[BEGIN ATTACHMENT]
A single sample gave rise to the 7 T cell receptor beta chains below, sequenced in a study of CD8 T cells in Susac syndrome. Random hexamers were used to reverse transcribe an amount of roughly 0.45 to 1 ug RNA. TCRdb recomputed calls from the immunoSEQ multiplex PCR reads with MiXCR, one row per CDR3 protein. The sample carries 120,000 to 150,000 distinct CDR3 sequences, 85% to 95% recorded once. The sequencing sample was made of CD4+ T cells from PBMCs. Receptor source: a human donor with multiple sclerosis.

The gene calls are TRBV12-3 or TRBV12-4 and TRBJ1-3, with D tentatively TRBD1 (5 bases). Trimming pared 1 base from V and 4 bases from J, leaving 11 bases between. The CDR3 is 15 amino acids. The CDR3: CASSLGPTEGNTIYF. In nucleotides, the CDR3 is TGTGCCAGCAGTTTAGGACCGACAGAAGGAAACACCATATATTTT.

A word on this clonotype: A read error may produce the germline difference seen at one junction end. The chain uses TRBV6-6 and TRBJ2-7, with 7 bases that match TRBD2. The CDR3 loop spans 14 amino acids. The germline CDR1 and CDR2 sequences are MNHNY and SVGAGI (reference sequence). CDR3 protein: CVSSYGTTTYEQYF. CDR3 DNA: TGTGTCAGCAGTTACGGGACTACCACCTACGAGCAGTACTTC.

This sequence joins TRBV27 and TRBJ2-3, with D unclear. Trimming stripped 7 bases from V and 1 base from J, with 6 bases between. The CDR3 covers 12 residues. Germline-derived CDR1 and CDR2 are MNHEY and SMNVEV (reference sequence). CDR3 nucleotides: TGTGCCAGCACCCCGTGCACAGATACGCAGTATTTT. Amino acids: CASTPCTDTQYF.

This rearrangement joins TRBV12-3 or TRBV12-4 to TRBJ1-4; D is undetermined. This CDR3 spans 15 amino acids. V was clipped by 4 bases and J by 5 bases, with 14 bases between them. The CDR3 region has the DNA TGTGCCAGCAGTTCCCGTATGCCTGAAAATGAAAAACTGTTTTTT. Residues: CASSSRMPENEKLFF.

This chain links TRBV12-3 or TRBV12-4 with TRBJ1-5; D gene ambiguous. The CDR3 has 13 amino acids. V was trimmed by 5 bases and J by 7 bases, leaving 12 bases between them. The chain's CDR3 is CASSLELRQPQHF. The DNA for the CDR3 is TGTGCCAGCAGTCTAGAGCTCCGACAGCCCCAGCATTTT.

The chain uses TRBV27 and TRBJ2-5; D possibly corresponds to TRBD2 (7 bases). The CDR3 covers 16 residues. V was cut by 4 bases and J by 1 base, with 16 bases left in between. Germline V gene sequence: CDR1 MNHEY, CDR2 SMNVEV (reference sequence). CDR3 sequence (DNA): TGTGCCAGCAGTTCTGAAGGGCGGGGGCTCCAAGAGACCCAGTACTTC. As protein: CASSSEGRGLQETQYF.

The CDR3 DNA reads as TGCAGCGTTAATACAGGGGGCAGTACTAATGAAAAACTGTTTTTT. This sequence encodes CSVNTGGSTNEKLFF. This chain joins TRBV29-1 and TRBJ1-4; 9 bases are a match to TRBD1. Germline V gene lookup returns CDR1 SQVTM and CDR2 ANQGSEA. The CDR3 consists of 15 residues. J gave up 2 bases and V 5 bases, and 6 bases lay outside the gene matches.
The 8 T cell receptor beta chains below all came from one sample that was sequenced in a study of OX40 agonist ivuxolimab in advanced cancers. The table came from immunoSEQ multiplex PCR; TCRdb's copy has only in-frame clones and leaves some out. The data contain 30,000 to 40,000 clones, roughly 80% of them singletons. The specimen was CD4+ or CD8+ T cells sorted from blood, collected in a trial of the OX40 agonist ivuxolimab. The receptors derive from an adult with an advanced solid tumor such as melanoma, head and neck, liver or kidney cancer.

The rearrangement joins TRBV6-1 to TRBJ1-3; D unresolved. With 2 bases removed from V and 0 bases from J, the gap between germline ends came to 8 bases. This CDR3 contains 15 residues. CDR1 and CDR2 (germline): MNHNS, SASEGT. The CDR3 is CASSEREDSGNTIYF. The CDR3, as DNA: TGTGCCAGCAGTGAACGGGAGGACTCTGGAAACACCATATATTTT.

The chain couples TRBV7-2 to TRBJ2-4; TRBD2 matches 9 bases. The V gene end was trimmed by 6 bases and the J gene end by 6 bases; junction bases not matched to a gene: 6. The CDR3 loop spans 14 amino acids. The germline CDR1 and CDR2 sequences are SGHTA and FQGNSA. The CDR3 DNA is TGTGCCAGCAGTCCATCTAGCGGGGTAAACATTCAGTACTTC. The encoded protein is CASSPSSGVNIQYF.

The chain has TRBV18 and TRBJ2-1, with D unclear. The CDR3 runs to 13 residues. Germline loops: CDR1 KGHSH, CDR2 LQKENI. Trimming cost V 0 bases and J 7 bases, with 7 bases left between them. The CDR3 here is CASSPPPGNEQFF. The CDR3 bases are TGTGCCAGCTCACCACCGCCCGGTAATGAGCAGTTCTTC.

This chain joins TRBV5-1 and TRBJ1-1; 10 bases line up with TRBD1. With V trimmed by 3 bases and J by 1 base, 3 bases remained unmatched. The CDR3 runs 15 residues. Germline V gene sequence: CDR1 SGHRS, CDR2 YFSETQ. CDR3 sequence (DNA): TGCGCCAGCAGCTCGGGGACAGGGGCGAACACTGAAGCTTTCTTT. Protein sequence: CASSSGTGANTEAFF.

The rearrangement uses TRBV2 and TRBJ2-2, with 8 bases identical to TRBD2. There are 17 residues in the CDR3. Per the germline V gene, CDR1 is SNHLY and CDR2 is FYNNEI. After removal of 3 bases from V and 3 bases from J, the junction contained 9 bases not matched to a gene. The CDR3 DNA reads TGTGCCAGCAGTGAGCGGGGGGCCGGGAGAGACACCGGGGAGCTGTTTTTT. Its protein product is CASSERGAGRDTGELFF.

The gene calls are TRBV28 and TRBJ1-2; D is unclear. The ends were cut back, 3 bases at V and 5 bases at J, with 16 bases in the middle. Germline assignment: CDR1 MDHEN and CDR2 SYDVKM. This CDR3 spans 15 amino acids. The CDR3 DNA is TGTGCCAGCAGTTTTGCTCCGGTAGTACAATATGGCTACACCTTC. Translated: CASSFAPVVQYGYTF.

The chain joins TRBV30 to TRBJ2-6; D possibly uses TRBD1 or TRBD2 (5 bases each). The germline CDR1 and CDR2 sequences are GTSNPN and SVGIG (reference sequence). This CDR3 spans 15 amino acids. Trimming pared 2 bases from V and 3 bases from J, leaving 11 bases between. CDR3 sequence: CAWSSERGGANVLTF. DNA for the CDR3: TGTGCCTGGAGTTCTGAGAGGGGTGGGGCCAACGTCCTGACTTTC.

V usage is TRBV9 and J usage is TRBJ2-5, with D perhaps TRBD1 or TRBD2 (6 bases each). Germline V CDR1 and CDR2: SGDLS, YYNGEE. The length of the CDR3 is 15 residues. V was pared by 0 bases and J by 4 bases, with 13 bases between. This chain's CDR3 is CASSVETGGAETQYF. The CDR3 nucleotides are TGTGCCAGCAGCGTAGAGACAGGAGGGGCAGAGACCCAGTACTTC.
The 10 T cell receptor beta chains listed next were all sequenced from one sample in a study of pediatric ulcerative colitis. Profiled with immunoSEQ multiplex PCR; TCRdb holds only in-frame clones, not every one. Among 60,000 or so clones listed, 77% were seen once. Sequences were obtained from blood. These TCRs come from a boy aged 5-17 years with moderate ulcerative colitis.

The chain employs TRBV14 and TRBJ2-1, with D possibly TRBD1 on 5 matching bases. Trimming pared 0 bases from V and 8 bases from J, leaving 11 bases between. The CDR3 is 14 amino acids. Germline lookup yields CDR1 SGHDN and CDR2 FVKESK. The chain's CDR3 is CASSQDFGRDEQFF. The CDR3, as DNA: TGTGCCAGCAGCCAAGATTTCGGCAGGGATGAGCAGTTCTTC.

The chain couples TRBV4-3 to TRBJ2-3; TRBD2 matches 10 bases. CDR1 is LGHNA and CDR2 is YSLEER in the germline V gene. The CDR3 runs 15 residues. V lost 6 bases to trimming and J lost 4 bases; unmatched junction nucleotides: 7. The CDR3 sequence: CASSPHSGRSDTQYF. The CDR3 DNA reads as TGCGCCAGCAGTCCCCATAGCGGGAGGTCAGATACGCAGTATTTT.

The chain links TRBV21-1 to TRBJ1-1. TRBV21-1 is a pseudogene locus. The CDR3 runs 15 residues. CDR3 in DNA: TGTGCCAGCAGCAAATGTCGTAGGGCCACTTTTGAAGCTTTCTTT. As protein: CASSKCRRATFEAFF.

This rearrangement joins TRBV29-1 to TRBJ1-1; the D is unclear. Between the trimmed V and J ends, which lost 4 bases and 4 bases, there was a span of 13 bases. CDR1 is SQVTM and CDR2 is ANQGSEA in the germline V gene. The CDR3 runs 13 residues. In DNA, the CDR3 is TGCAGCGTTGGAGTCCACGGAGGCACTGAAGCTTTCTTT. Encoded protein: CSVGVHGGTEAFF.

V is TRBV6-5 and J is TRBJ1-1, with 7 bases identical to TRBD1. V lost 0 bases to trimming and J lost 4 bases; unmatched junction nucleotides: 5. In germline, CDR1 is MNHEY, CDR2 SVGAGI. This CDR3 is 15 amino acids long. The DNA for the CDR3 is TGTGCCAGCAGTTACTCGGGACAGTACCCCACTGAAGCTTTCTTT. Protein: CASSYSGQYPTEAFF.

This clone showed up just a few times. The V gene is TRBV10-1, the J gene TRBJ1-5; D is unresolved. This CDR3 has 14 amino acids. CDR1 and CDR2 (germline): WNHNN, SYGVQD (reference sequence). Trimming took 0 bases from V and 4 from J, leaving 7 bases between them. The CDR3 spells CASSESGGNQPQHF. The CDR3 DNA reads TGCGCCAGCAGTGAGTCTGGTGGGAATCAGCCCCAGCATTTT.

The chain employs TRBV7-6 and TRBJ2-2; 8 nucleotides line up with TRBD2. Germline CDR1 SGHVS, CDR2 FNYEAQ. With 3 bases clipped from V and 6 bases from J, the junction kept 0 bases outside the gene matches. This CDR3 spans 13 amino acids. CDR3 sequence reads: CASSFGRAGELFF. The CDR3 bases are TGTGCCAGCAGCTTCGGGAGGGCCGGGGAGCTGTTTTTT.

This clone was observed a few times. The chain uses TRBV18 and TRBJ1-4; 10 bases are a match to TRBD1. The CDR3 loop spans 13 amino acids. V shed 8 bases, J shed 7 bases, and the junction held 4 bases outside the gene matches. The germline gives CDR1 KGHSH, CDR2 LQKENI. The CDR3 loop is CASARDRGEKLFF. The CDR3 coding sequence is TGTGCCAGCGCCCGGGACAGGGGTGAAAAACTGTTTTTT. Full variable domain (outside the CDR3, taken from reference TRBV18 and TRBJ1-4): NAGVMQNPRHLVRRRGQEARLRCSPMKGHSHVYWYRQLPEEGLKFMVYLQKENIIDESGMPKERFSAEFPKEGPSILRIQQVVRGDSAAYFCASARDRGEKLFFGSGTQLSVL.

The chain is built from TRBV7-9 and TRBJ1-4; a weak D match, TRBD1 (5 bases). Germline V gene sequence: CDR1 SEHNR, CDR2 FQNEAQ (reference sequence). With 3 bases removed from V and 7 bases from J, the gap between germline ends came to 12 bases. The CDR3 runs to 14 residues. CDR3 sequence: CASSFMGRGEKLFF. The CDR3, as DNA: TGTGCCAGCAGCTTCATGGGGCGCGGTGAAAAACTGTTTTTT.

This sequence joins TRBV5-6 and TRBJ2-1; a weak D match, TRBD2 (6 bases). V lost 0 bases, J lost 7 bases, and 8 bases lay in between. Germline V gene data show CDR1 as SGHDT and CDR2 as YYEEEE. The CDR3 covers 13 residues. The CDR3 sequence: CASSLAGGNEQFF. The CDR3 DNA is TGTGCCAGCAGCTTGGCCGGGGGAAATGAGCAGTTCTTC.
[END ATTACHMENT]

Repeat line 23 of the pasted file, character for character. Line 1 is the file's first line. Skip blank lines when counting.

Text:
V is TRBV6-5 and J is TRBJ1-1, with 7 bases identical to TRBD1. V lost 0 bases to trimming and J lost 4 bases; unmatched junction nucleotides: 5. In germline, CDR1 is MNHEY, CDR2 SVGAGI. This CDR3 is 15 amino acids long. The DNA for the CDR3 is TGTGCCAGCAGTTACTCGGGACAGTACCCCACTGAAGCTTTCTTT. Protein: CASSYSGQYPTEAFF.